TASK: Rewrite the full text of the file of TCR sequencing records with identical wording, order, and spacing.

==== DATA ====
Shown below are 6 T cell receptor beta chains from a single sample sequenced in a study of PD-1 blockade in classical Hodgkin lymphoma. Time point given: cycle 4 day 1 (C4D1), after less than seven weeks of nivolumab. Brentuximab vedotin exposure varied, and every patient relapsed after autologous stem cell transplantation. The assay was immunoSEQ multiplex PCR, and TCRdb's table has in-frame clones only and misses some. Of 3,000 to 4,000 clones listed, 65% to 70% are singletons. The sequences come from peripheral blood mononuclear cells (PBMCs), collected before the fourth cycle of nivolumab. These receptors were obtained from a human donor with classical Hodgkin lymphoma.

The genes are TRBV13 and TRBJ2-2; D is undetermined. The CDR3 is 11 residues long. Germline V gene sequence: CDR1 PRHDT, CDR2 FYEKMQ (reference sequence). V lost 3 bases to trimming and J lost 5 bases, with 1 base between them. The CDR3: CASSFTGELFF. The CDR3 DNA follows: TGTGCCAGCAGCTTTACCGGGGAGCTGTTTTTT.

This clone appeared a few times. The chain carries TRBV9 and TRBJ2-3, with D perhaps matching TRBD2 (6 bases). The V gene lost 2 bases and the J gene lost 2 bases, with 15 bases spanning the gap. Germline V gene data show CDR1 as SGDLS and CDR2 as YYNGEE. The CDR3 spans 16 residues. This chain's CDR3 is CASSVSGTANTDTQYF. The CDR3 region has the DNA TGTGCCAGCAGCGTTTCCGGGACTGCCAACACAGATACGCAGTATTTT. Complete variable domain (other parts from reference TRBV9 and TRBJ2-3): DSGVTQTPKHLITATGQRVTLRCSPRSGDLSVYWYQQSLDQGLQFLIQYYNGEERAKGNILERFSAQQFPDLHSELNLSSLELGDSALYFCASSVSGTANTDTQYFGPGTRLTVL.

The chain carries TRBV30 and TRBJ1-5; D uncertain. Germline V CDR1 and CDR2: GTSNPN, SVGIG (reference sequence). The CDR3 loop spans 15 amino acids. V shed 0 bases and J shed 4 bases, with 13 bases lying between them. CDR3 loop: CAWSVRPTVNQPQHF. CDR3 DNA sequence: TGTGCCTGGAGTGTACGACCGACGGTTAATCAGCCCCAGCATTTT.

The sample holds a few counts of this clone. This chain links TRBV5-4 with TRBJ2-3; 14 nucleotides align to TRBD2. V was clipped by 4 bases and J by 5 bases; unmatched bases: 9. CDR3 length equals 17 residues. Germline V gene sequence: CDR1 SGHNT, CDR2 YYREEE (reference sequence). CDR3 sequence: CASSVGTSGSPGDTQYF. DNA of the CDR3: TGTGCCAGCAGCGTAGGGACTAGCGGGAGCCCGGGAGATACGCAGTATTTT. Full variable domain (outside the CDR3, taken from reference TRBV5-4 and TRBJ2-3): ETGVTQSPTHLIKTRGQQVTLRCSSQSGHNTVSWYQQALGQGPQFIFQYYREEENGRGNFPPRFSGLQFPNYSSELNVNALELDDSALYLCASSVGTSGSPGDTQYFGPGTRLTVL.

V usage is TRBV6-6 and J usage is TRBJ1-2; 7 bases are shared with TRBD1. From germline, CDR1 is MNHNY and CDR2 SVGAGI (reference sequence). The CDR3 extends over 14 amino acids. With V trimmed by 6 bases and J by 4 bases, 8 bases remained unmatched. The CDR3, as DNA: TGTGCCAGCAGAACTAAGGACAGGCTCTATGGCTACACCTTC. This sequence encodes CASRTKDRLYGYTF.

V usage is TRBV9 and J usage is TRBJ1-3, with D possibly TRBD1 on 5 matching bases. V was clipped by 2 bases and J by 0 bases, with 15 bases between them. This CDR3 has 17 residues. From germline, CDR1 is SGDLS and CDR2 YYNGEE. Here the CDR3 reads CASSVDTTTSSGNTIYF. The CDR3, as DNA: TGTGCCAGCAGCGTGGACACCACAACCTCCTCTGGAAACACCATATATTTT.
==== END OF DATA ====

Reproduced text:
Shown below are 6 T cell receptor beta chains from a single sample sequenced in a study of PD-1 blockade in classical Hodgkin lymphoma. Time point given: cycle 4 day 1 (C4D1), after less than seven weeks of nivolumab. Brentuximab vedotin exposure varied, and every patient relapsed after autologous stem cell transplantation. The assay was immunoSEQ multiplex PCR, and TCRdb's table has in-frame clones only and misses some. Of 3,000 to 4,000 clones listed, 65% to 70% are singletons. The sequences come from peripheral blood mononuclear cells (PBMCs), collected before the fourth cycle of nivolumab. These receptors were obtained from a human donor with classical Hodgkin lymphoma.

The genes are TRBV13 and TRBJ2-2; D is undetermined. The CDR3 is 11 residues long. Germline V gene sequence: CDR1 PRHDT, CDR2 FYEKMQ (reference sequence). V lost 3 bases to trimming and J lost 5 bases, with 1 base between them. The CDR3: CASSFTGELFF. The CDR3 DNA follows: TGTGCCAGCAGCTTTACCGGGGAGCTGTTTTTT.

This clone appeared a few times. The chain carries TRBV9 and TRBJ2-3, with D perhaps matching TRBD2 (6 bases). The V gene lost 2 bases and the J gene lost 2 bases, with 15 bases spanning the gap. Germline V gene data show CDR1 as SGDLS and CDR2 as YYNGEE. The CDR3 spans 16 residues. This chain's CDR3 is CASSVSGTANTDTQYF. The CDR3 region has the DNA TGTGCCAGCAGCGTTTCCGGGACTGCCAACACAGATACGCAGTATTTT. Complete variable domain (other parts from reference TRBV9 and TRBJ2-3): DSGVTQTPKHLITATGQRVTLRCSPRSGDLSVYWYQQSLDQGLQFLIQYYNGEERAKGNILERFSAQQFPDLHSELNLSSLELGDSALYFCASSVSGTANTDTQYFGPGTRLTVL.

The chain carries TRBV30 and TRBJ1-5; D uncertain. Germline V CDR1 and CDR2: GTSNPN, SVGIG (reference sequence). The CDR3 loop spans 15 amino acids. V shed 0 bases and J shed 4 bases, with 13 bases lying between them. CDR3 loop: CAWSVRPTVNQPQHF. CDR3 DNA sequence: TGTGCCTGGAGTGTACGACCGACGGTTAATCAGCCCCAGCATTTT.

The sample holds a few counts of this clone. This chain links TRBV5-4 with TRBJ2-3; 14 nucleotides align to TRBD2. V was clipped by 4 bases and J by 5 bases; unmatched bases: 9. CDR3 length equals 17 residues. Germline V gene sequence: CDR1 SGHNT, CDR2 YYREEE (reference sequence). CDR3 sequence: CASSVGTSGSPGDTQYF. DNA of the CDR3: TGTGCCAGCAGCGTAGGGACTAGCGGGAGCCCGGGAGATACGCAGTATTTT. Full variable domain (outside the CDR3, taken from reference TRBV5-4 and TRBJ2-3): ETGVTQSPTHLIKTRGQQVTLRCSSQSGHNTVSWYQQALGQGPQFIFQYYREEENGRGNFPPRFSGLQFPNYSSELNVNALELDDSALYLCASSVGTSGSPGDTQYFGPGTRLTVL.

V usage is TRBV6-6 and J usage is TRBJ1-2; 7 bases are shared with TRBD1. From germline, CDR1 is MNHNY and CDR2 SVGAGI (reference sequence). The CDR3 extends over 14 amino acids. With V trimmed by 6 bases and J by 4 bases, 8 bases remained unmatched. The CDR3, as DNA: TGTGCCAGCAGAACTAAGGACAGGCTCTATGGCTACACCTTC. This sequence encodes CASRTKDRLYGYTF.

V usage is TRBV9 and J usage is TRBJ1-3, with D possibly TRBD1 on 5 matching bases. V was clipped by 2 bases and J by 0 bases, with 15 bases between them. This CDR3 has 17 residues. From germline, CDR1 is SGDLS and CDR2 YYNGEE. Here the CDR3 reads CASSVDTTTSSGNTIYF. The CDR3, as DNA: TGTGCCAGCAGCGTGGACACCACAACCTCCTCTGGAAACACCATATATTTT.